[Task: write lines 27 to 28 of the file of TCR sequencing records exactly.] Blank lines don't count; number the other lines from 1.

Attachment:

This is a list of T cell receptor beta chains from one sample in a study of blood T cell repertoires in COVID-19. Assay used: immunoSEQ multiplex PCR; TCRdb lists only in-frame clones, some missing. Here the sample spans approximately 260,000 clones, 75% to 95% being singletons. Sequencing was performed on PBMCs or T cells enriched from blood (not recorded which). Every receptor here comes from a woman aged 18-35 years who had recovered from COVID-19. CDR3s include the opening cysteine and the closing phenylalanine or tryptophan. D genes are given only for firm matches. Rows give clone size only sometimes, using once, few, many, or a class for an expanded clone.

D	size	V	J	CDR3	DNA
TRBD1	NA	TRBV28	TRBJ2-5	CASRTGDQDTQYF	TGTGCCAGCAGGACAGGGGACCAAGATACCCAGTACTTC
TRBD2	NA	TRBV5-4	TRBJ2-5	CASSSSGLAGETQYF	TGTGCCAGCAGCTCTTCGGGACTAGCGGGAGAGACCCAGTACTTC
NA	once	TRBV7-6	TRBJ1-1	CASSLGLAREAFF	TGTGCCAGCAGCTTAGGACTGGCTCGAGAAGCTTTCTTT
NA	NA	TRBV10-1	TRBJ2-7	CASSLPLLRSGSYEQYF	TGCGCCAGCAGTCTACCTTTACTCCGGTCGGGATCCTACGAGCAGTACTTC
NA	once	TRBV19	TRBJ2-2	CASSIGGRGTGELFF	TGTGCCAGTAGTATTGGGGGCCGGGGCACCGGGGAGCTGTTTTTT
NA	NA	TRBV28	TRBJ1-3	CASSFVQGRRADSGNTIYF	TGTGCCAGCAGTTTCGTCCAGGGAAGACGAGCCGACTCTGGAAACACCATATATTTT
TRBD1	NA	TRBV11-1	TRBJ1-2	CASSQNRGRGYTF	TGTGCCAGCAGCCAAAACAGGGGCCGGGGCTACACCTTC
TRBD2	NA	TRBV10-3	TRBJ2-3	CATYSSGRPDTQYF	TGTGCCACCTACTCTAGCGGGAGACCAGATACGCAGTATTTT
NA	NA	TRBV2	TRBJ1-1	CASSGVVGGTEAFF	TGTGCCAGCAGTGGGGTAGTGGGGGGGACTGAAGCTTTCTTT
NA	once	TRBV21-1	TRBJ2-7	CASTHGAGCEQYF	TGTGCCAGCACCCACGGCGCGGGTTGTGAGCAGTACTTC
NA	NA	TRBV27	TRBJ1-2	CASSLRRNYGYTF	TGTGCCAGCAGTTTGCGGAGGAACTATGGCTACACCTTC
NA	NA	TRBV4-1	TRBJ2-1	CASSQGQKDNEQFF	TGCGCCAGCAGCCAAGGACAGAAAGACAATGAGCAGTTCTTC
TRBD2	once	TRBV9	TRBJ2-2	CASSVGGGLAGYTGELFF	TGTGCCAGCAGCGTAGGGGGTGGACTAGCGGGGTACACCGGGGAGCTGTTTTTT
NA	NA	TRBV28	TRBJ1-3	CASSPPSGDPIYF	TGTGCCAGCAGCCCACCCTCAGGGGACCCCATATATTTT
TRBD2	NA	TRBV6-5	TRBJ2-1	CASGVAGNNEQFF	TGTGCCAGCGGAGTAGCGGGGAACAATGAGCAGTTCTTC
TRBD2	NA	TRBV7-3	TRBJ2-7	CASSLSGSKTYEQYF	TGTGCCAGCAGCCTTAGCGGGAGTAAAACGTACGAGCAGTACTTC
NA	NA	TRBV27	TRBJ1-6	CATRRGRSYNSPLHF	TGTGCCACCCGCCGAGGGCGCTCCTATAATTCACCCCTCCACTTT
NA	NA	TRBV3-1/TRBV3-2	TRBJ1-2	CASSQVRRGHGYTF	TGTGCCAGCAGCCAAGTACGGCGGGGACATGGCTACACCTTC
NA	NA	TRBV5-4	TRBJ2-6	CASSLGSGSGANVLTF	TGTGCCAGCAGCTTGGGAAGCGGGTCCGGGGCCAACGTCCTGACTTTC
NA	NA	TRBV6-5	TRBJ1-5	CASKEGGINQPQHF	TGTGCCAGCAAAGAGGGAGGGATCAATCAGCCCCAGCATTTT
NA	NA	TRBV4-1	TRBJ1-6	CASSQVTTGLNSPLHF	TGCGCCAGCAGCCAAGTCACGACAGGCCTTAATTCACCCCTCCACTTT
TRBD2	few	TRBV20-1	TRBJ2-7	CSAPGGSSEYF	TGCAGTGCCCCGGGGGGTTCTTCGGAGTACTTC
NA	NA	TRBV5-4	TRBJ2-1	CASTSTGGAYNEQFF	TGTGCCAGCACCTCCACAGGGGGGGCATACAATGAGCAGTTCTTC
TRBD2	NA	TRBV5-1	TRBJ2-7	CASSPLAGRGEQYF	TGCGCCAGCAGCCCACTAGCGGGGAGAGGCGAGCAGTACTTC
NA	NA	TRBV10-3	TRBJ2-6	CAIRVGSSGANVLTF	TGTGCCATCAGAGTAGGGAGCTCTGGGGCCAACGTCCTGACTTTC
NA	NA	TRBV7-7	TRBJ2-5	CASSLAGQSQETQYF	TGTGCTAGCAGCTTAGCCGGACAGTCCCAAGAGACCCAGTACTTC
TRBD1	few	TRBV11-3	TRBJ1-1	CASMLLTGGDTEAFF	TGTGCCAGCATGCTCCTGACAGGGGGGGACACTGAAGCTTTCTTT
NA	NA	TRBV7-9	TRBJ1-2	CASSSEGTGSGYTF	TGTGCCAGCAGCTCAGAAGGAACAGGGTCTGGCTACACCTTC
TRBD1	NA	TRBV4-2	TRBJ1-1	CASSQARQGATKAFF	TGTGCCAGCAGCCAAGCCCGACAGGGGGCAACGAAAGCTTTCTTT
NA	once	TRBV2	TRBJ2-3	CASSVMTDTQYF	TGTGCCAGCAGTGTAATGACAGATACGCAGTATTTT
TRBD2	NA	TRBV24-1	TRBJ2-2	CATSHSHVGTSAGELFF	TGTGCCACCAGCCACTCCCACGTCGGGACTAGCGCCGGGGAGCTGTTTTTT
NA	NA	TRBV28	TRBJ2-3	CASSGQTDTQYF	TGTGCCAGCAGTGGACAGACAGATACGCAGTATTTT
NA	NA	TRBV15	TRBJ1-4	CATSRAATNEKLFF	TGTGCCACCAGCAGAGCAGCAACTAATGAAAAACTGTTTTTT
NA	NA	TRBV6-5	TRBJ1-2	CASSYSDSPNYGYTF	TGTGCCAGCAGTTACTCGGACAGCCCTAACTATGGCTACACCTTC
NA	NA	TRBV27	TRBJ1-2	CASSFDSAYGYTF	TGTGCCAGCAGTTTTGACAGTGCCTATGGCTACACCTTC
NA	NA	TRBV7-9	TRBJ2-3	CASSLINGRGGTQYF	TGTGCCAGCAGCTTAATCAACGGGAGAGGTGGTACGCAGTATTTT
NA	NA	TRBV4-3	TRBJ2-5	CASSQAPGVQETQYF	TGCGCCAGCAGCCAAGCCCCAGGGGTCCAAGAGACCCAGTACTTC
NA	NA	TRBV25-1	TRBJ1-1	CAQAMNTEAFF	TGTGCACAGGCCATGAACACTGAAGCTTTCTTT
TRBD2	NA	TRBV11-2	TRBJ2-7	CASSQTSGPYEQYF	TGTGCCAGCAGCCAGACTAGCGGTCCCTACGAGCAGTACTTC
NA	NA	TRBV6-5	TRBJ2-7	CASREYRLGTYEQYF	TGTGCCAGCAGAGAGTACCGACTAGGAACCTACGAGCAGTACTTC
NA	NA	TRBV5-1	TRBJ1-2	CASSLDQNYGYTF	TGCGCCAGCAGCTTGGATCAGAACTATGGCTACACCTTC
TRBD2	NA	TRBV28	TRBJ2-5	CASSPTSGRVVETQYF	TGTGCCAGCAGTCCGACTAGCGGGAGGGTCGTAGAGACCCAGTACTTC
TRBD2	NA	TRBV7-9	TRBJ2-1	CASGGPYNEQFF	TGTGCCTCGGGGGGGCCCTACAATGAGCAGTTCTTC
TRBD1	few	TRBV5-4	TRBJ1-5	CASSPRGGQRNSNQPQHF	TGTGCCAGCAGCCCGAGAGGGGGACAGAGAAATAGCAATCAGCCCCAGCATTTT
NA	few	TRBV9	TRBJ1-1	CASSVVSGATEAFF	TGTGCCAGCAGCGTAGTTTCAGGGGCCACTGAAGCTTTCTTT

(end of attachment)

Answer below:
NA	NA	TRBV10-3	TRBJ2-6	CAIRVGSSGANVLTF	TGTGCCATCAGAGTAGGGAGCTCTGGGGCCAACGTCCTGACTTTC
NA	NA	TRBV7-7	TRBJ2-5	CASSLAGQSQETQYF	TGTGCTAGCAGCTTAGCCGGACAGTCCCAAGAGACCCAGTACTTC